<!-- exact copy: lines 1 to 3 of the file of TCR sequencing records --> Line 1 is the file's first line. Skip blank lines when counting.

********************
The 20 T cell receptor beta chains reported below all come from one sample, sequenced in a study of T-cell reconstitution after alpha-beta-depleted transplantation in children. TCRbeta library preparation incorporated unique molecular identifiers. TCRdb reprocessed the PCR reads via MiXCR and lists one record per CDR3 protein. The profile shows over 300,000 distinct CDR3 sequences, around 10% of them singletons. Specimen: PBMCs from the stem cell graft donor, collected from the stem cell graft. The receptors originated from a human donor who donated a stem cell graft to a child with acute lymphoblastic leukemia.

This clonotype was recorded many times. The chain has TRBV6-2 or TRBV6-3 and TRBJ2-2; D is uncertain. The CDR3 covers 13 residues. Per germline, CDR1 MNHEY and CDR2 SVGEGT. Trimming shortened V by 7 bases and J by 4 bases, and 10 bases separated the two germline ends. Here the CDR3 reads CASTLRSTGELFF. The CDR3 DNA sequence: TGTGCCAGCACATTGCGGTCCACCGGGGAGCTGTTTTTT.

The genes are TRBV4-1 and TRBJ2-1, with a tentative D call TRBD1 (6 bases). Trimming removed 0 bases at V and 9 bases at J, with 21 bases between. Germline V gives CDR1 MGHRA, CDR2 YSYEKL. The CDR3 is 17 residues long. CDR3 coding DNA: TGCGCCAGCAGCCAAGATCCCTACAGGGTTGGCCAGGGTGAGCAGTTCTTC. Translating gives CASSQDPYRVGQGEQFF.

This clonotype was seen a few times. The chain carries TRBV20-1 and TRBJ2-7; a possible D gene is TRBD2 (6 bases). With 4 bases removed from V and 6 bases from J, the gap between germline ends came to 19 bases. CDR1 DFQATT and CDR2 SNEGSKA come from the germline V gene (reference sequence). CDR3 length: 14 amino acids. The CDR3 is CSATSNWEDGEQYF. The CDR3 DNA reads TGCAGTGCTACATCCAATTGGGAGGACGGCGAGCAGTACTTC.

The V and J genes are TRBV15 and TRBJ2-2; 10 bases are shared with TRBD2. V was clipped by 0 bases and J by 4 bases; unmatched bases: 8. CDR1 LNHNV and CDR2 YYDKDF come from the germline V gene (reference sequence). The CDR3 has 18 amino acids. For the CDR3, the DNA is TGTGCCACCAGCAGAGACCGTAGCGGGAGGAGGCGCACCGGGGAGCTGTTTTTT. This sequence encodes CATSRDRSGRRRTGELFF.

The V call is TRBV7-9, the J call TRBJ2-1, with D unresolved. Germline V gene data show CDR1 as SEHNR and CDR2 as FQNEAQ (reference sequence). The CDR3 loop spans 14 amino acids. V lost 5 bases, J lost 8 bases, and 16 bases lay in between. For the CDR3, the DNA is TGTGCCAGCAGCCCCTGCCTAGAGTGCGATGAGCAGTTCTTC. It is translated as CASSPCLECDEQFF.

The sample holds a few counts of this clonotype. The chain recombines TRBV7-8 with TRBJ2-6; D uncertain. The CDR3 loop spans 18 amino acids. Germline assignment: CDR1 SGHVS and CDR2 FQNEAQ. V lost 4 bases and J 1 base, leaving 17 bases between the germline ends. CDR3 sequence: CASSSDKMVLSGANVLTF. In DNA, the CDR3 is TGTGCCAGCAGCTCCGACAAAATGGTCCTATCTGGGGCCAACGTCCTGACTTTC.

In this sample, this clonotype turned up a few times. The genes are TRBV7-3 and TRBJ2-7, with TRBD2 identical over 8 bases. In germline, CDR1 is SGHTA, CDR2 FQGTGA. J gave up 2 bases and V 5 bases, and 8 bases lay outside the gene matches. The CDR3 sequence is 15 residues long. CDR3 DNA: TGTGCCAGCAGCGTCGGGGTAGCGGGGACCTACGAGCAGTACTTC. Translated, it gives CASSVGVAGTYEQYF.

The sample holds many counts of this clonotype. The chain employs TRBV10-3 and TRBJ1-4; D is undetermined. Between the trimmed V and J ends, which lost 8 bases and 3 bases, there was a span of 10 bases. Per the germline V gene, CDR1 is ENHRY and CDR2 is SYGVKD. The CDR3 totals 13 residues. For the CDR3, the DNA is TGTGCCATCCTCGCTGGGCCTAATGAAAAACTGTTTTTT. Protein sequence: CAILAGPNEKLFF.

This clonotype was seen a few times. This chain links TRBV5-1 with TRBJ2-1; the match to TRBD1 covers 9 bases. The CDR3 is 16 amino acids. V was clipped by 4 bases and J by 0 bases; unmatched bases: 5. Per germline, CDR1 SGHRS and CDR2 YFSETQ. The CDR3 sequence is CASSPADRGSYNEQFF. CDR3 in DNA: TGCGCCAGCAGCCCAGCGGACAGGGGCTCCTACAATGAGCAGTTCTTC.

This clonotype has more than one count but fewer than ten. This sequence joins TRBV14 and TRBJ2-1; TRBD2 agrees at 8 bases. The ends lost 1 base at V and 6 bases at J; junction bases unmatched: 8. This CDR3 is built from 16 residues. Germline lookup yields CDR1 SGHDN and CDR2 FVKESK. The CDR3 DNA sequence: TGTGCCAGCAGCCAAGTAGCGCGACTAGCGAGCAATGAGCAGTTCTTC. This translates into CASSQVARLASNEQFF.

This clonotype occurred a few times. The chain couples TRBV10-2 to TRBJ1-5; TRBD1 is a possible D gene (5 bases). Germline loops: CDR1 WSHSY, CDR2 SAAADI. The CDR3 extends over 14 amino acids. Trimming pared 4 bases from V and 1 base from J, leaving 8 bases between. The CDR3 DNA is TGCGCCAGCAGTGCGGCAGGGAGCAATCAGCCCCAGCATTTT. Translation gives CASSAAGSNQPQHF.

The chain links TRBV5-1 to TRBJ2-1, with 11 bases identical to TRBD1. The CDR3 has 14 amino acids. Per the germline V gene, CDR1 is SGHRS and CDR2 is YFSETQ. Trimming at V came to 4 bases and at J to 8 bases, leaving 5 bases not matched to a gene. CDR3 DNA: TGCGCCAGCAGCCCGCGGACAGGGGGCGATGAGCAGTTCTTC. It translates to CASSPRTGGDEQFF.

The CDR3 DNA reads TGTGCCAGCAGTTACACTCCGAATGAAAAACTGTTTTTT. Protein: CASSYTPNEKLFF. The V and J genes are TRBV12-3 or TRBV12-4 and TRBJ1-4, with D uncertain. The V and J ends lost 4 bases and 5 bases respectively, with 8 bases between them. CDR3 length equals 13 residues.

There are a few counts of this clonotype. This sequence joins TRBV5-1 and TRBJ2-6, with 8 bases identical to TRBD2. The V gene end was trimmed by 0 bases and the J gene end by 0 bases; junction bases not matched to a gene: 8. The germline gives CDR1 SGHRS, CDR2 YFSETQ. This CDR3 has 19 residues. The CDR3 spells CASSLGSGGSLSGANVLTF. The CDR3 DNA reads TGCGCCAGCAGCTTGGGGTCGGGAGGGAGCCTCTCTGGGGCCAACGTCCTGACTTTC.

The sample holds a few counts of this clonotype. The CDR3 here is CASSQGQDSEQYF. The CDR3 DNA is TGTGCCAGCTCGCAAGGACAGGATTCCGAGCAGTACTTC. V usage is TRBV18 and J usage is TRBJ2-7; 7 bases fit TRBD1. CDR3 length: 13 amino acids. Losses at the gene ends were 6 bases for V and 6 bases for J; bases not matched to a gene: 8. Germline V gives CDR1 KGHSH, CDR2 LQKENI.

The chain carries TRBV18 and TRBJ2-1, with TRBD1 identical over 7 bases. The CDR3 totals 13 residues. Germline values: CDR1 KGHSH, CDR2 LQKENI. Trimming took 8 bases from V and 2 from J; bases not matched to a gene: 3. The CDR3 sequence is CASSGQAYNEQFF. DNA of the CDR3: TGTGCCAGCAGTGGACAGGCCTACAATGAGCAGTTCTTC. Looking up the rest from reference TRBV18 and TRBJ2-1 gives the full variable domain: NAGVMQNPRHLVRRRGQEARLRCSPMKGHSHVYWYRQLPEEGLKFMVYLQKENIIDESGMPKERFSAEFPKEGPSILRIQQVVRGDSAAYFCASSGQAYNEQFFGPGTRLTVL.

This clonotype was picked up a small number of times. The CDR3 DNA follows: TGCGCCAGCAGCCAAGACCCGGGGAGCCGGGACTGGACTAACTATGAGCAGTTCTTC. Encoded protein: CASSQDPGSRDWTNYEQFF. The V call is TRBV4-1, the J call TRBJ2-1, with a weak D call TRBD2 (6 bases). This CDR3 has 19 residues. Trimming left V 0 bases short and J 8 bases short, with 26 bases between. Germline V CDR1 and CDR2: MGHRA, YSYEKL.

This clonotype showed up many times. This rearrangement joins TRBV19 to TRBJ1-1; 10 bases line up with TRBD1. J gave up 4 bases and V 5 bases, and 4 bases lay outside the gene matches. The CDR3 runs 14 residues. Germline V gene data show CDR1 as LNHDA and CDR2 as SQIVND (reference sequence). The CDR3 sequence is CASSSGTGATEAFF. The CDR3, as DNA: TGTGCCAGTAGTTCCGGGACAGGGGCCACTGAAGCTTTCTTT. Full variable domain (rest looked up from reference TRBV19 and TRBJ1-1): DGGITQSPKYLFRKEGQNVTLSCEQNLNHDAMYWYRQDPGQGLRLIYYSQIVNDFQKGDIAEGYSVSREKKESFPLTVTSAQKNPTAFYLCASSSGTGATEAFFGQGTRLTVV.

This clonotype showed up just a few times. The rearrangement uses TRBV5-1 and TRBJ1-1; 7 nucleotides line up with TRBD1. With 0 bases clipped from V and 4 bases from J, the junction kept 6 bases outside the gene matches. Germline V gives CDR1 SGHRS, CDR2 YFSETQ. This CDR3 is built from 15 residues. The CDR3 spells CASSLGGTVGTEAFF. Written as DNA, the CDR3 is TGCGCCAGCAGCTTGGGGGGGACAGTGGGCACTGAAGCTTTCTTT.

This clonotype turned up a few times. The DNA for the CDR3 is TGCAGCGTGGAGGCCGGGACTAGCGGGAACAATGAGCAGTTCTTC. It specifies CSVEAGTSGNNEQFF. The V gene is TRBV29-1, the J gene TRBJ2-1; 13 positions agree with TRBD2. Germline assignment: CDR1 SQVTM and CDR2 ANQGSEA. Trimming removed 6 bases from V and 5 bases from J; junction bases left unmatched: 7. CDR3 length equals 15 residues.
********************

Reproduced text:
The 20 T cell receptor beta chains reported below all come from one sample, sequenced in a study of T-cell reconstitution after alpha-beta-depleted transplantation in children. TCRbeta library preparation incorporated unique molecular identifiers. TCRdb reprocessed the PCR reads via MiXCR and lists one record per CDR3 protein. The profile shows over 300,000 distinct CDR3 sequences, around 10% of them singletons. Specimen: PBMCs from the stem cell graft donor, collected from the stem cell graft. The receptors originated from a human donor who donated a stem cell graft to a child with acute lymphoblastic leukemia.

This clonotype was recorded many times. The chain has TRBV6-2 or TRBV6-3 and TRBJ2-2; D is uncertain. The CDR3 covers 13 residues. Per germline, CDR1 MNHEY and CDR2 SVGEGT. Trimming shortened V by 7 bases and J by 4 bases, and 10 bases separated the two germline ends. Here the CDR3 reads CASTLRSTGELFF. The CDR3 DNA sequence: TGTGCCAGCACATTGCGGTCCACCGGGGAGCTGTTTTTT.

The genes are TRBV4-1 and TRBJ2-1, with a tentative D call TRBD1 (6 bases). Trimming removed 0 bases at V and 9 bases at J, with 21 bases between. Germline V gives CDR1 MGHRA, CDR2 YSYEKL. The CDR3 is 17 residues long. CDR3 coding DNA: TGCGCCAGCAGCCAAGATCCCTACAGGGTTGGCCAGGGTGAGCAGTTCTTC. Translating gives CASSQDPYRVGQGEQFF.